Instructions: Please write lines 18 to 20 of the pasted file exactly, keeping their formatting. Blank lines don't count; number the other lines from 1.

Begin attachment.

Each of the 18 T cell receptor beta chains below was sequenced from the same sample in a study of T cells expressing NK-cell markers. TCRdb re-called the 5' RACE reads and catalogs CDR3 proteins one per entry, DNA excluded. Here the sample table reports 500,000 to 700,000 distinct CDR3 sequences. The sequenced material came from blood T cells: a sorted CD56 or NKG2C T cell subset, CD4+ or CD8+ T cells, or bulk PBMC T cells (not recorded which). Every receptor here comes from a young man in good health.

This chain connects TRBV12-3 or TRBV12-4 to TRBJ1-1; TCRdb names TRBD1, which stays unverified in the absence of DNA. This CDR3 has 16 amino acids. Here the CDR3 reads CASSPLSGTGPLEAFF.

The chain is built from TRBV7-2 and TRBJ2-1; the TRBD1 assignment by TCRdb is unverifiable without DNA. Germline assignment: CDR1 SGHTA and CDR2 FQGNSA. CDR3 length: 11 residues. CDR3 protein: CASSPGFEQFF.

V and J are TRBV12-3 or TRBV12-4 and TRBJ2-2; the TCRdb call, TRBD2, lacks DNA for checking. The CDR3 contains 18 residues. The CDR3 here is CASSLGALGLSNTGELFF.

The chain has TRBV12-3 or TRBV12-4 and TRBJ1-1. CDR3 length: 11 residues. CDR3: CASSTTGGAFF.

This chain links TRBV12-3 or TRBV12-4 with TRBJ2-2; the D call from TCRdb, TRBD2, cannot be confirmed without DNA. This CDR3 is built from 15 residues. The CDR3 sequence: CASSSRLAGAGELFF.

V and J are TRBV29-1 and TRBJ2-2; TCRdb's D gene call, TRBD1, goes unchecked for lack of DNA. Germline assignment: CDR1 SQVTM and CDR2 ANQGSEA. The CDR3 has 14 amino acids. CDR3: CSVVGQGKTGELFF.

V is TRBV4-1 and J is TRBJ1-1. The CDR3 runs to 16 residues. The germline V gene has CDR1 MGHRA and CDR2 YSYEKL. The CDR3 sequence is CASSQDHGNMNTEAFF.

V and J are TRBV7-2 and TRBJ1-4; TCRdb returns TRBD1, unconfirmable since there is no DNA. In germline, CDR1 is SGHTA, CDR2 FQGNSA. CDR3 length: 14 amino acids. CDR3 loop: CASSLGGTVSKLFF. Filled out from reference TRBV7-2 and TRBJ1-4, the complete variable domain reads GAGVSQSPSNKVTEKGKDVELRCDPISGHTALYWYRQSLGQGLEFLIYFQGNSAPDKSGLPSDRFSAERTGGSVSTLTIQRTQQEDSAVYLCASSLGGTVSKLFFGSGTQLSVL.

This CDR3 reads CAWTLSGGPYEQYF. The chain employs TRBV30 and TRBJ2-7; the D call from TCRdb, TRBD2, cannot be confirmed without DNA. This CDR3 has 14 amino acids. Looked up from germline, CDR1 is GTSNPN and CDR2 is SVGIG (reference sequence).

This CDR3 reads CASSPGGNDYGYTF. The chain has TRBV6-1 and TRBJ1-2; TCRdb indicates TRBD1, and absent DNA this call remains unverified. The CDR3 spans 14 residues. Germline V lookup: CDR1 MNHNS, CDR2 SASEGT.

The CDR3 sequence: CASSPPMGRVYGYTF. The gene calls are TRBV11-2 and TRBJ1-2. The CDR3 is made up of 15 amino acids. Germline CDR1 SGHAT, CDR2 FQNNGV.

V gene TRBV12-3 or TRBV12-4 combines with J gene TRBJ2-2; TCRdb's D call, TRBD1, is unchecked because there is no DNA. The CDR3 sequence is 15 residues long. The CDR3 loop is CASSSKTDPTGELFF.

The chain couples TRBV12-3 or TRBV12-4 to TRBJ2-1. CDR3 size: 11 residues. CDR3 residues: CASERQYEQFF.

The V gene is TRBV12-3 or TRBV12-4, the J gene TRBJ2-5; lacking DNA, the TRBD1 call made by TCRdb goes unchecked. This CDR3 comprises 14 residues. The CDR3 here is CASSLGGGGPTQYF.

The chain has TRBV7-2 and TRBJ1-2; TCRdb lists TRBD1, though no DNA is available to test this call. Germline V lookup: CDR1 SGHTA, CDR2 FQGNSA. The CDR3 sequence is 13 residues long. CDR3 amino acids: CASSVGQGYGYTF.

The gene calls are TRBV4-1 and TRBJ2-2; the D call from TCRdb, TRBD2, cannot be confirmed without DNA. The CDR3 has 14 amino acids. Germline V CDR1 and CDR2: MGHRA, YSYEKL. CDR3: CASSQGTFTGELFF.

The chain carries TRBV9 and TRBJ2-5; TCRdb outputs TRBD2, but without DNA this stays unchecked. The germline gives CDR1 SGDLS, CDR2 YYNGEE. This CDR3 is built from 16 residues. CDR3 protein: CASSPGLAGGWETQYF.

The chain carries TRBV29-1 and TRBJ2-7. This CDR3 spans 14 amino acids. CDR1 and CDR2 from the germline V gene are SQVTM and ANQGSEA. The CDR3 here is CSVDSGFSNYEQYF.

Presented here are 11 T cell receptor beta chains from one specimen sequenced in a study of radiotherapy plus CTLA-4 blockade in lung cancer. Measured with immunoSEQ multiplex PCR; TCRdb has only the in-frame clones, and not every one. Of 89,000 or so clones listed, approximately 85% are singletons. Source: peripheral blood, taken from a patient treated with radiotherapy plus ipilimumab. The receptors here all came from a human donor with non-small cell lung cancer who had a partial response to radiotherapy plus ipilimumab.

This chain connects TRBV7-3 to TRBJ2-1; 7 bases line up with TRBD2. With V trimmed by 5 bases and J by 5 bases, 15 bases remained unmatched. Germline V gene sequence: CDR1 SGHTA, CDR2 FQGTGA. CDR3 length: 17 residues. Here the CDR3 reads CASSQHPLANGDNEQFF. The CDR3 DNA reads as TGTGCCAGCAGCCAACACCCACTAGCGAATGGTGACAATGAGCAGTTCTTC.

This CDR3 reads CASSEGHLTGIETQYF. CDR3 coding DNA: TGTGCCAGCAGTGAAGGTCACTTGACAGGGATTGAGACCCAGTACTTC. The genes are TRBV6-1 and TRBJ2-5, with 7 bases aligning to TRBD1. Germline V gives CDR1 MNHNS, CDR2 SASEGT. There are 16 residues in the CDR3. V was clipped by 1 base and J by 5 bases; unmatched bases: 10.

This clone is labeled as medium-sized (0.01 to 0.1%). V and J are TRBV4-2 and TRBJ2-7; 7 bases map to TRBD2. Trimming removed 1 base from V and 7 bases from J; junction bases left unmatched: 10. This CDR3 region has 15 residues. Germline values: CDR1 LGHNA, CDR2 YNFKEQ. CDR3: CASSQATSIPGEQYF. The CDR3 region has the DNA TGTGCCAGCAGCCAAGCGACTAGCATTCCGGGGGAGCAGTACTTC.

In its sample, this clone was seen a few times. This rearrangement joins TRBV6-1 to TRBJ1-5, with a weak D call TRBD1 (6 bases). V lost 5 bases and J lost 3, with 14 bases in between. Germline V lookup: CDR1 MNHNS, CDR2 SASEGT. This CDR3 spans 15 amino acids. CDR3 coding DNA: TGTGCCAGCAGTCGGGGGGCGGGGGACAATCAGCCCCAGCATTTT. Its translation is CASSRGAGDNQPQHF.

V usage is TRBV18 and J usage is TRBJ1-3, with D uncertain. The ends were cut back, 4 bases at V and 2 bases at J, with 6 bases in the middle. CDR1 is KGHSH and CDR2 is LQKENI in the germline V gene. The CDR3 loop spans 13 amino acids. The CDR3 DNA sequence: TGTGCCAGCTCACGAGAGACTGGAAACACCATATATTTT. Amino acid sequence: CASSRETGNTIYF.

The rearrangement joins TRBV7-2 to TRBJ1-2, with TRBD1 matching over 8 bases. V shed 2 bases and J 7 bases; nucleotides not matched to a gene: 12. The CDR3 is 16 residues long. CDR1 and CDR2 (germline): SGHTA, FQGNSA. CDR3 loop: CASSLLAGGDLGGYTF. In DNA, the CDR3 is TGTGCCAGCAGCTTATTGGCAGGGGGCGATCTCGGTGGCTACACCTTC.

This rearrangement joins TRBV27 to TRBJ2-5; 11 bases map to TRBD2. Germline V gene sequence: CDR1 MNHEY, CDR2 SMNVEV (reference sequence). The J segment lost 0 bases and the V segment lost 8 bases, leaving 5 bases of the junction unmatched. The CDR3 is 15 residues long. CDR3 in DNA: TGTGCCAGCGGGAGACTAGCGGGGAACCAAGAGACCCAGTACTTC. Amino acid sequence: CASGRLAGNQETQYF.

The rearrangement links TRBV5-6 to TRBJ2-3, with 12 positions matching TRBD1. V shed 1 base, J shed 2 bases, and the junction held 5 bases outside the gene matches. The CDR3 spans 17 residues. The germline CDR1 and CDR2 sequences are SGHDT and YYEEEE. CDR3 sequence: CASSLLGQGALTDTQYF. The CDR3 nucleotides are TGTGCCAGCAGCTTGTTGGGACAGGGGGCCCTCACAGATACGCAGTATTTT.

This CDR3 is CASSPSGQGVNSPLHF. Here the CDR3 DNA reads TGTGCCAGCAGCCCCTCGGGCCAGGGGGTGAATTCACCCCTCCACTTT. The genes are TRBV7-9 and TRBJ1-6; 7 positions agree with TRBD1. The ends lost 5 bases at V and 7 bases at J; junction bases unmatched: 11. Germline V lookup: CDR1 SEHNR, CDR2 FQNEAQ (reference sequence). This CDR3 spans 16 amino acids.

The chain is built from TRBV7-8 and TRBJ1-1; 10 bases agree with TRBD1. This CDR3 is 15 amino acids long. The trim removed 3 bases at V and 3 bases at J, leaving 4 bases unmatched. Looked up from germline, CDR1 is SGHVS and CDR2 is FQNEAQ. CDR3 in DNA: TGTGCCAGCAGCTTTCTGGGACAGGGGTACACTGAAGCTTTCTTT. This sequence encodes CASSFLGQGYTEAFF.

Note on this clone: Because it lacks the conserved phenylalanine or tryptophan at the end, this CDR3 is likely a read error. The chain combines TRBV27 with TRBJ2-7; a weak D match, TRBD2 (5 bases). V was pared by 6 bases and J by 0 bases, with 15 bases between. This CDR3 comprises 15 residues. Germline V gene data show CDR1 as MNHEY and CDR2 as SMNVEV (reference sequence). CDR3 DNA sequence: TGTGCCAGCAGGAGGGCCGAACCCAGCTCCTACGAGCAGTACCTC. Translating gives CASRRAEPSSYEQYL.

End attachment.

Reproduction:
The chain carries TRBV9 and TRBJ2-5; TCRdb outputs TRBD2, but without DNA this stays unchecked. The germline gives CDR1 SGDLS, CDR2 YYNGEE. This CDR3 is built from 16 residues. CDR3 protein: CASSPGLAGGWETQYF.

The chain carries TRBV29-1 and TRBJ2-7. This CDR3 spans 14 amino acids. CDR1 and CDR2 from the germline V gene are SQVTM and ANQGSEA. The CDR3 here is CSVDSGFSNYEQYF.

Presented here are 11 T cell receptor beta chains from one specimen sequenced in a study of radiotherapy plus CTLA-4 blockade in lung cancer. Measured with immunoSEQ multiplex PCR; TCRdb has only the in-frame clones, and not every one. Of 89,000 or so clones listed, approximately 85% are singletons. Source: peripheral blood, taken from a patient treated with radiotherapy plus ipilimumab. The receptors here all came from a human donor with non-small cell lung cancer who had a partial response to radiotherapy plus ipilimumab.